There are many issues married couples must deal with that singles don’t experience and they aren’t simple issues to solve. When you slip that ring onto your finger, it’s no longer all about ‘me,’ it’s all about ‘us.’ Unfortunately, many newlyweds aren’t truly ready for that level of commitment, so they learn as they go. Whether you’re learning as you go, you’re doing well or you’re preparing for marriage, Dailyfinance.comadvises that you avoid these financial blunders in marriage.
1. Not creating and sticking to a budget
If you hear the word ‘budget’ and cringe, don’t worry, you’re not alone. Still, if you’re married, it’s absolutely necessary to budget in order to keep fights down to a minimum and to maintain one’s sanity. When your wife buys N124, 000 worth of clothing in one day because you don’t work a budget together, and you get mad at her, how do you think she’s going to feel? After all, if that’s how she has always spent money, why should she do anything different? Perhaps she should have had the wisdom to ask you first before making such a large purchase, but it may not have even crossed her mind that N124 000 is a lot of money to spend on clothing in one day at least. She had no clue that it was a lot of money to you.
Budgets keep both spouses on the same page regarding what should be spent and what should not be spent (and on what money should be spent on). As you start to budget together, you’ll find that many times having a budget frees you to spend money freely without hesitation because it’s in the budget.
2. Not communicating regularly about financial goals
Now, budgeting in a marriage lends itself to having a higher degree of communication about money, but it doesn’t necessarily help all the way. That’s where communicating regularly about financial goals comes into play. In fact, when you’re creating your budget, you should also be budgeting for large purchases you may want to make.
If you’re not communicating with your spouse about what you want your lives to look like in 10, 20 or 30 years, what you’re really doing is leaving your future completely up to chance or up to whoever has the strongest will. Instead, talk about the future regularly and dream together about your goals and ambitions.
3. Maintaining debt because of a lack of contentment
There are a number of circumstances when incurring debt might be a reasonable option. There also might be circumstances when keeping debt around temporarily is reasonable as well. However, if you’re increasing your debt as a couple because of your lack of contentment (when you really should be content with what you have), there’s a problem.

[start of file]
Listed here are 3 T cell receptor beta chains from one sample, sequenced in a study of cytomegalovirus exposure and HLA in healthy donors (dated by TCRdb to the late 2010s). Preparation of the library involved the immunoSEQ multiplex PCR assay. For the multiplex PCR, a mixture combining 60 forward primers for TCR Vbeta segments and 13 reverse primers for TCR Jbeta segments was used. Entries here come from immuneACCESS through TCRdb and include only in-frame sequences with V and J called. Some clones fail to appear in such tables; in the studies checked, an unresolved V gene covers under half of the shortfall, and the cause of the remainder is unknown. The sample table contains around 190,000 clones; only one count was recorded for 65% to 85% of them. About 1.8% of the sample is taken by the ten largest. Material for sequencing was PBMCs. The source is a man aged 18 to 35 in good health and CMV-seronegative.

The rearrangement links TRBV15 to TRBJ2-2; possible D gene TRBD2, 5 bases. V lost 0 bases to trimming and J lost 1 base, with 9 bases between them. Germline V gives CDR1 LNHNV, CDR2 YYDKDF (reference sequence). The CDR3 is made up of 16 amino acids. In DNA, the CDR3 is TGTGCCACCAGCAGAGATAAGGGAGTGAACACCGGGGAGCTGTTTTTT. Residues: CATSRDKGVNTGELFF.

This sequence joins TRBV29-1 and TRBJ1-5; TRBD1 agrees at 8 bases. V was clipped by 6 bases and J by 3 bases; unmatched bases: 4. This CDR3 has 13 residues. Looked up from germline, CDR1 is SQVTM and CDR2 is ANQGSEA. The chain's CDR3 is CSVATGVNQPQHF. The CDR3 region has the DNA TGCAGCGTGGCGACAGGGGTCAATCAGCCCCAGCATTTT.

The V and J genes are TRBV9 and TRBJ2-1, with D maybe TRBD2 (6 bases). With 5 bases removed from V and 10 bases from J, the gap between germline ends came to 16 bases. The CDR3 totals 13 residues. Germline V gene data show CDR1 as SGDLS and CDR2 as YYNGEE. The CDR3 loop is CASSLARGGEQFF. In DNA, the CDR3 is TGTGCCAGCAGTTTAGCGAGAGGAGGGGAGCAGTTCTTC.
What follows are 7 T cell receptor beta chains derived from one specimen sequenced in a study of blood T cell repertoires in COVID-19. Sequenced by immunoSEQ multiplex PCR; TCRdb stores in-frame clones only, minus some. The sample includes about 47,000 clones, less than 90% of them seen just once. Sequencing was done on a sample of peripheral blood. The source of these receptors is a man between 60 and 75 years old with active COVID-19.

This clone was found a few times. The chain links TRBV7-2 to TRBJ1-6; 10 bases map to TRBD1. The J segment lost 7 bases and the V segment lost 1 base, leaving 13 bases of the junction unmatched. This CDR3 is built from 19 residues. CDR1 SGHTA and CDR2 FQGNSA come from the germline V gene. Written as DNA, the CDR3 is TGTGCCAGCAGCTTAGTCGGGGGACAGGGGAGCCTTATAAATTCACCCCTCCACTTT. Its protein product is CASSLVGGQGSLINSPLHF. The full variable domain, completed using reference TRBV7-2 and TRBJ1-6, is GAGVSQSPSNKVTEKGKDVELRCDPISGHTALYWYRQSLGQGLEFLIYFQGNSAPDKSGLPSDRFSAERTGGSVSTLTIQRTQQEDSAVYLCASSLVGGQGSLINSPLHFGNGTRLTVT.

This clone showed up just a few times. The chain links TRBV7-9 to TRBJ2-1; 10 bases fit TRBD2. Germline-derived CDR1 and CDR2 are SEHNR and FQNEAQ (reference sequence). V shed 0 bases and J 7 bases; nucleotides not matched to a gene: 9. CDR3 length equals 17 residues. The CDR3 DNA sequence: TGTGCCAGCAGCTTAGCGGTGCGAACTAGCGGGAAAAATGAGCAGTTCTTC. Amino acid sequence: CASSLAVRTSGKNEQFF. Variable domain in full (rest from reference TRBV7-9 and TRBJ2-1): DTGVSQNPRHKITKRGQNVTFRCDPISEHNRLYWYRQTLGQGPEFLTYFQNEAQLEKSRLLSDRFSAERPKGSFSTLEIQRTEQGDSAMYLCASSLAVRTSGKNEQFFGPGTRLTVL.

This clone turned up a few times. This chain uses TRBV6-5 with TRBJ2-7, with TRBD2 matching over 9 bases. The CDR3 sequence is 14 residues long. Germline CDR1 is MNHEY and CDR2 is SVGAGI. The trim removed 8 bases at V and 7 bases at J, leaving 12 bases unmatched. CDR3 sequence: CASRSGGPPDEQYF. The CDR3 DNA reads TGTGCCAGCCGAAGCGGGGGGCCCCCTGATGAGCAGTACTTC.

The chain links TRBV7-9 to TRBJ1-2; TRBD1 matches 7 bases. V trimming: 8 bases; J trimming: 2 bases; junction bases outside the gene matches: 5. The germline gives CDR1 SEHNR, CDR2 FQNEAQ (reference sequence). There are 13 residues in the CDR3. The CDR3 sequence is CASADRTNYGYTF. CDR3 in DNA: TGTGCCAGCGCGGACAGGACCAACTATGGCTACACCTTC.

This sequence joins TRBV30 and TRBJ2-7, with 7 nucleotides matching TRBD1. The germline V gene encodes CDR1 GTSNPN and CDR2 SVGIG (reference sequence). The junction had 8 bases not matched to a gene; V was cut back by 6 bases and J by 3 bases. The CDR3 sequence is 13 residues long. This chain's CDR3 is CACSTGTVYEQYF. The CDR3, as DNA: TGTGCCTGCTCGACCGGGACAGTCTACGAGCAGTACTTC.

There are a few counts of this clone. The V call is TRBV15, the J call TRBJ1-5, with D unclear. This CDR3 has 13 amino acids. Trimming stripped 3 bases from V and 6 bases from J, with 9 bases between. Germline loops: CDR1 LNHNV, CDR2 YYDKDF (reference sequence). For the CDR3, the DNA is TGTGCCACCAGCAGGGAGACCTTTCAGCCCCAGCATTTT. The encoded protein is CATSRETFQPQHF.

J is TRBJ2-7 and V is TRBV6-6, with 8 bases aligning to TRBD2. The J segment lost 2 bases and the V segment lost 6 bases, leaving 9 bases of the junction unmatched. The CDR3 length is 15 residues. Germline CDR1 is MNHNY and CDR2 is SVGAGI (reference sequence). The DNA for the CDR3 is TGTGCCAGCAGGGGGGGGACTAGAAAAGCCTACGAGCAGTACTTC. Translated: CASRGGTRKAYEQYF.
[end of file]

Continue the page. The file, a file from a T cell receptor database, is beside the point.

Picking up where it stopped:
This financial blunder can have devastating effects on a marriage. Why strain your marriage over debt when you don’t have to have debt? Instead, find contentment. Don’t become materialistic.
4. Keeping separate bank accounts
If you’re going to be working a budget together as you should, why keep your bank accounts separate? There should be no secrets in marriage. If you’re married, you should definitely have joint bank accounts. This will also put more pressure on both of you to work together toward your shared goals.
5. Not having an emergency fund
Emergency funds play a critical role in financial plans. Should something happen to you, your spouse, your children, or your property, your emergency fund should help offset the financial losses.
6. Keeping important business decisions private
Your spouse should be involved in all aspects of your life not just your personal life. If you’re planning on taking out a loan for your business for example, you should definitely talk with your spouse first. Talk with your spouse about your important business decisions before you make them.
7. Not forgiving financial mistakes
Yes! This, too is a financial blunder. When you first get on a budget together, do you really think you’re both going to abide by it with perfection? Hardly. It’s going to take some time to adjust to the new rules.
So when your spouse makes a mistake, don’t make the mistake of not forgiving their error. Don’t hold these things against them. Intentional deviation deserves a serious conversation (still with forgiveness), but unintentional mistakes deserve a try-harder-next-time-and-no-worries sentiment (along with forgiveness).